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Mathematical Surveys and Monographs
2007; 528 pp; hardcover
List Price: US$112
Member Price: US$89.60
Order Code: SURV/134
The theory of crossed products is extremely rich and intriguing. There are applications not only to operator algebras, but to subjects as varied as noncommutative geometry and mathematical physics. This book provides a detailed introduction to this vast subject suitable for graduate students and others whose research has contact with crossed product \(C^*\)-algebras. In addition to providing the basic definitions and results, the main focus of this book is the fine ideal structure of crossed products as revealed by the study of induced representations via the Green-Mackey-Rieffel machine. In particular, there is an in-depth analysis of the imprimitivity theorems on which Rieffel's theory of induced representations and Morita equivalence of \(C^*\)-algebras are based. There is also a detailed treatment of the generalized Effros-Hahn conjecture and its proof due to Gootman, Rosenberg, and Sauvageot.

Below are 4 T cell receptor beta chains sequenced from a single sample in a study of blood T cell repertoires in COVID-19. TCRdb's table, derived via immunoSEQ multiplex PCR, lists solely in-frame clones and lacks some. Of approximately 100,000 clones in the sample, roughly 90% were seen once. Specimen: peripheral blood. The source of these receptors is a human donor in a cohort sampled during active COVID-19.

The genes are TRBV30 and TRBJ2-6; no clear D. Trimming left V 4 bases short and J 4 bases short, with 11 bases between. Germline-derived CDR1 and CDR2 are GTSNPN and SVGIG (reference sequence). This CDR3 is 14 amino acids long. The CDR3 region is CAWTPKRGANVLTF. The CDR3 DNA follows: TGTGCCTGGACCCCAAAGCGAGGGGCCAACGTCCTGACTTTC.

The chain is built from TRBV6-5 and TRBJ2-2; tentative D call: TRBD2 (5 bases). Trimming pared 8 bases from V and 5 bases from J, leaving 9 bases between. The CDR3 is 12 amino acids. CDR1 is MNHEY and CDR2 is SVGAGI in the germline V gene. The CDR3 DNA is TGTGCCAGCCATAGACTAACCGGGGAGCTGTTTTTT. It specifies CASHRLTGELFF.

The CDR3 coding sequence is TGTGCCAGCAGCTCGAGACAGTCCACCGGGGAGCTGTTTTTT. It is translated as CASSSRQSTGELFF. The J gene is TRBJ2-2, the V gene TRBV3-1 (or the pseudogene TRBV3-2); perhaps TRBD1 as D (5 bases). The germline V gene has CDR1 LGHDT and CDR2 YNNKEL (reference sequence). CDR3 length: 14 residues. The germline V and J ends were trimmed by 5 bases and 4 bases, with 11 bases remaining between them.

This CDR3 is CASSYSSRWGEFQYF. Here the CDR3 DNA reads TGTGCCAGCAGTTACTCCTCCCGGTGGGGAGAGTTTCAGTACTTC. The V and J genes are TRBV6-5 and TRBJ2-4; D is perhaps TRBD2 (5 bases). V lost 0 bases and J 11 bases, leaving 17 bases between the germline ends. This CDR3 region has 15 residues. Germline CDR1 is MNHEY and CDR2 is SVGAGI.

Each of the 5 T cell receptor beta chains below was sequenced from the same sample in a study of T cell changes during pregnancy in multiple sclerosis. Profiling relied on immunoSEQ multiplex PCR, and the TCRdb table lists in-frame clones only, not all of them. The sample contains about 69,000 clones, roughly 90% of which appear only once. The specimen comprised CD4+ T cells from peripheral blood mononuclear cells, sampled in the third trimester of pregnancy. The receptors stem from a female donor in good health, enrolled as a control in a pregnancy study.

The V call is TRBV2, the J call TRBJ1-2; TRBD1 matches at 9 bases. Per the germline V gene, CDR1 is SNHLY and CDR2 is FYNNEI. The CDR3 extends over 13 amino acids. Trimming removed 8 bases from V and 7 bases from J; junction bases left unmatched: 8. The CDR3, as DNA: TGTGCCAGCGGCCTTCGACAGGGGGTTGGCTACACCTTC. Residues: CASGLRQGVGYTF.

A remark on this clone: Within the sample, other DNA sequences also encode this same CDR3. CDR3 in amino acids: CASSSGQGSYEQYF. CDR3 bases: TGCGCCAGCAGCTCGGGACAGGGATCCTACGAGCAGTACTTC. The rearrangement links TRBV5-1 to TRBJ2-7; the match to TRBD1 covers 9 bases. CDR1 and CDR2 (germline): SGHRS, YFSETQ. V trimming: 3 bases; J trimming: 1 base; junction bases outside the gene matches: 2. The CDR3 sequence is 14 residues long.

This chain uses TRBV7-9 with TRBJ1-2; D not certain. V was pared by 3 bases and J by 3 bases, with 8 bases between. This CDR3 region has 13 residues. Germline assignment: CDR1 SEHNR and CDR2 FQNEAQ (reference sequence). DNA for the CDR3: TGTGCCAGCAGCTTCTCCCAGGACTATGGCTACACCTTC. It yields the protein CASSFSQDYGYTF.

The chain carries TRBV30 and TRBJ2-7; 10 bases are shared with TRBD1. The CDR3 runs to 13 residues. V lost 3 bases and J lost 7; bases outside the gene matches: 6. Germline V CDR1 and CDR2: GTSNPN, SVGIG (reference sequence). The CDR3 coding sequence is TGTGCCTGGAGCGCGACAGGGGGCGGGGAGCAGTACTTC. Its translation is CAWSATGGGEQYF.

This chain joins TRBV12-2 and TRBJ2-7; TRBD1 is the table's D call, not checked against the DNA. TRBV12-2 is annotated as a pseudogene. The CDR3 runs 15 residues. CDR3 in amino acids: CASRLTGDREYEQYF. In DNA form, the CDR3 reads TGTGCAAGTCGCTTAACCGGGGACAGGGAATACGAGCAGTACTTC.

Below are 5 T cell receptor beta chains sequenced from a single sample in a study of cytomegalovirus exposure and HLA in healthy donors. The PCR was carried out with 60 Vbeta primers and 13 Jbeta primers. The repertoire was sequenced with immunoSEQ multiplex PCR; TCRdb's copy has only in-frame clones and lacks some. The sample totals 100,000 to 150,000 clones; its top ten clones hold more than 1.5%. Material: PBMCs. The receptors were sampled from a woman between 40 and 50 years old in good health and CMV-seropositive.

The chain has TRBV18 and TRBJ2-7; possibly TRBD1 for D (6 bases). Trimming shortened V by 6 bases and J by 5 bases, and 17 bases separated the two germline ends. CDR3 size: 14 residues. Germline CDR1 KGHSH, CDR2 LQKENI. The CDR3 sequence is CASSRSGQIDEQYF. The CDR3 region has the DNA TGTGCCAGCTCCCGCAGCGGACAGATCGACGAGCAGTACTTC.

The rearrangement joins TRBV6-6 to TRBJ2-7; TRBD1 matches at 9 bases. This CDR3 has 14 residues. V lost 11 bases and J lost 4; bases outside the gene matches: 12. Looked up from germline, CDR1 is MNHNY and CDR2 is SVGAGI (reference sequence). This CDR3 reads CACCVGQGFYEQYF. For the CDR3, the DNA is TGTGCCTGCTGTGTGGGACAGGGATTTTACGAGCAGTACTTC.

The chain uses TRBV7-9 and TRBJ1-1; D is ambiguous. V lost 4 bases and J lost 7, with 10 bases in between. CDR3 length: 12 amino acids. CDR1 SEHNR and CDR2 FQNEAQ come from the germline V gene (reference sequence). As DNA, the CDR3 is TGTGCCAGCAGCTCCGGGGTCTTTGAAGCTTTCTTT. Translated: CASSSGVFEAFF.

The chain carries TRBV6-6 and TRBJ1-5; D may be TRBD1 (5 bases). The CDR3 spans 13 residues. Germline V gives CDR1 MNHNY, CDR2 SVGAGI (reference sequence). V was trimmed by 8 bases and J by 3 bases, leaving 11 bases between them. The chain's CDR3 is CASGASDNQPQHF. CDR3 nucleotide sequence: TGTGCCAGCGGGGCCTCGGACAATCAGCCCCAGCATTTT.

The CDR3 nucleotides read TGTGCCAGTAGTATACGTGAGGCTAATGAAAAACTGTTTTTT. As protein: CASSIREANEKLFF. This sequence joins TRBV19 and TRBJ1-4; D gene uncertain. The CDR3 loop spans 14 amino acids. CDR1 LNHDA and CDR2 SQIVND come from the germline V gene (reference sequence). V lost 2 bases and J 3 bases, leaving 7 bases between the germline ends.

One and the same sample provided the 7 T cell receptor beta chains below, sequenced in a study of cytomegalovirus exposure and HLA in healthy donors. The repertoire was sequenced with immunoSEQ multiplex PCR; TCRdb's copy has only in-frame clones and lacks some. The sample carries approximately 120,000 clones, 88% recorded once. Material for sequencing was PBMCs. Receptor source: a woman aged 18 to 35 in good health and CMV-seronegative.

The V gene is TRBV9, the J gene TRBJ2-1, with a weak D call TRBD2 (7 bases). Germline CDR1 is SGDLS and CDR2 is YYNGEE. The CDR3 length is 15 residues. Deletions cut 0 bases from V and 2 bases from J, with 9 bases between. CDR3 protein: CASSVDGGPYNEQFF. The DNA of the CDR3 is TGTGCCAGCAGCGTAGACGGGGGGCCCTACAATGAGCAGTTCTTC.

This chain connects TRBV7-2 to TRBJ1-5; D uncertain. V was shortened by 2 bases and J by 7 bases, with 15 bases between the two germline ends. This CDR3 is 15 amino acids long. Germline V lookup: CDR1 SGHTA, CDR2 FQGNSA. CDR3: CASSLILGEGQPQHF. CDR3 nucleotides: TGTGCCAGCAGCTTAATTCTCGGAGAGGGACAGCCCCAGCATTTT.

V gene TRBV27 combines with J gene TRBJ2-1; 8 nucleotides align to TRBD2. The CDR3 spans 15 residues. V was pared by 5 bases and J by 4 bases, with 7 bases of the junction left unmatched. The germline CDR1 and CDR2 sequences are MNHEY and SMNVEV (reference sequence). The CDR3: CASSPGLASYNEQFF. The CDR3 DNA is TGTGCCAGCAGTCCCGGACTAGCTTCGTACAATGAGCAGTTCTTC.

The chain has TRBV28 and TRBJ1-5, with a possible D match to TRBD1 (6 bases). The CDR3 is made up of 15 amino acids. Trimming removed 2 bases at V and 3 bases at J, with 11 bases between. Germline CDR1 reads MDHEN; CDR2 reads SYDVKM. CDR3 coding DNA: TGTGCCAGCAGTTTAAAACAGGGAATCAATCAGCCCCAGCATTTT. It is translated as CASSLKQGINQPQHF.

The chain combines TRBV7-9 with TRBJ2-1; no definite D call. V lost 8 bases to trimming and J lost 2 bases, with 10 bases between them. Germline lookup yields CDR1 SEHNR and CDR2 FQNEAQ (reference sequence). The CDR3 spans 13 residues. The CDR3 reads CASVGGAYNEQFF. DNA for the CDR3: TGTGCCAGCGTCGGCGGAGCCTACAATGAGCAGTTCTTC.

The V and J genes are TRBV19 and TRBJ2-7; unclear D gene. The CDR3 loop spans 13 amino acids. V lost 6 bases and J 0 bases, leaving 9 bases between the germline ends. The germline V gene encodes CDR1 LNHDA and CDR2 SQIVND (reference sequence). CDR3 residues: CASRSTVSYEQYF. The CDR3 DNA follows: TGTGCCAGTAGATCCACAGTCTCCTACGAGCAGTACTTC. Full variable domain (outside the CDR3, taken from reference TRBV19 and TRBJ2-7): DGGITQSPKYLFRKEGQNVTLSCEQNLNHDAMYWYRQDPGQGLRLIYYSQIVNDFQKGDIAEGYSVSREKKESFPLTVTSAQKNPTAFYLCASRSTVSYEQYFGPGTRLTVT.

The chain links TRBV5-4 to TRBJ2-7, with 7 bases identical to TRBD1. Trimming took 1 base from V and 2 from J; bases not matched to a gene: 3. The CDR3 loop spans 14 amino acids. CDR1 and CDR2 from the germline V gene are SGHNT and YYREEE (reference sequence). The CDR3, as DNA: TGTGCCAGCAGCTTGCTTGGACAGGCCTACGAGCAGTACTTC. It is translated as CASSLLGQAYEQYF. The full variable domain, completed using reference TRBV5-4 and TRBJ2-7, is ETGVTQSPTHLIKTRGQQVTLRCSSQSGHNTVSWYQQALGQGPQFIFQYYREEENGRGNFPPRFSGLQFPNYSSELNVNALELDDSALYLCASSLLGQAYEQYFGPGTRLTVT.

This book is meant to be self-contained and accessible to any graduate student coming out of a first course on operator algebras. There are appendices that deal with ancillary subjects, which while not central to the subject, are nevertheless crucial for a complete understanding of the material. Some of the appendices will be of independent interest.
To view another book by this author, please visit Morita Equivalence and Continuous-Trace \(C^*\)-Algebras.
Graduate students and research mathematicians interested in \(C^*\)-algebras.
"The aim of this nicely written and self-contained book is to provide the tools necessary to begin doing research involving crossed product \(C^*\)-algebras."
-- Zentralblatt MATH
"This is the first book devoted exclusively to the theory of \(C^*\)-crossed products, and will be especially useful to graduate students trying to learn something about them. ... A valuable extra feature of this book is the extensive set of appendices (about 200 pages worth!), covering a number of topics of independent interest, such as amenability, Borel structures, direct integrals, and the Fell topology on representations and ideals."
-- Jonathan M. Rosenberg for Mathematical Reviews
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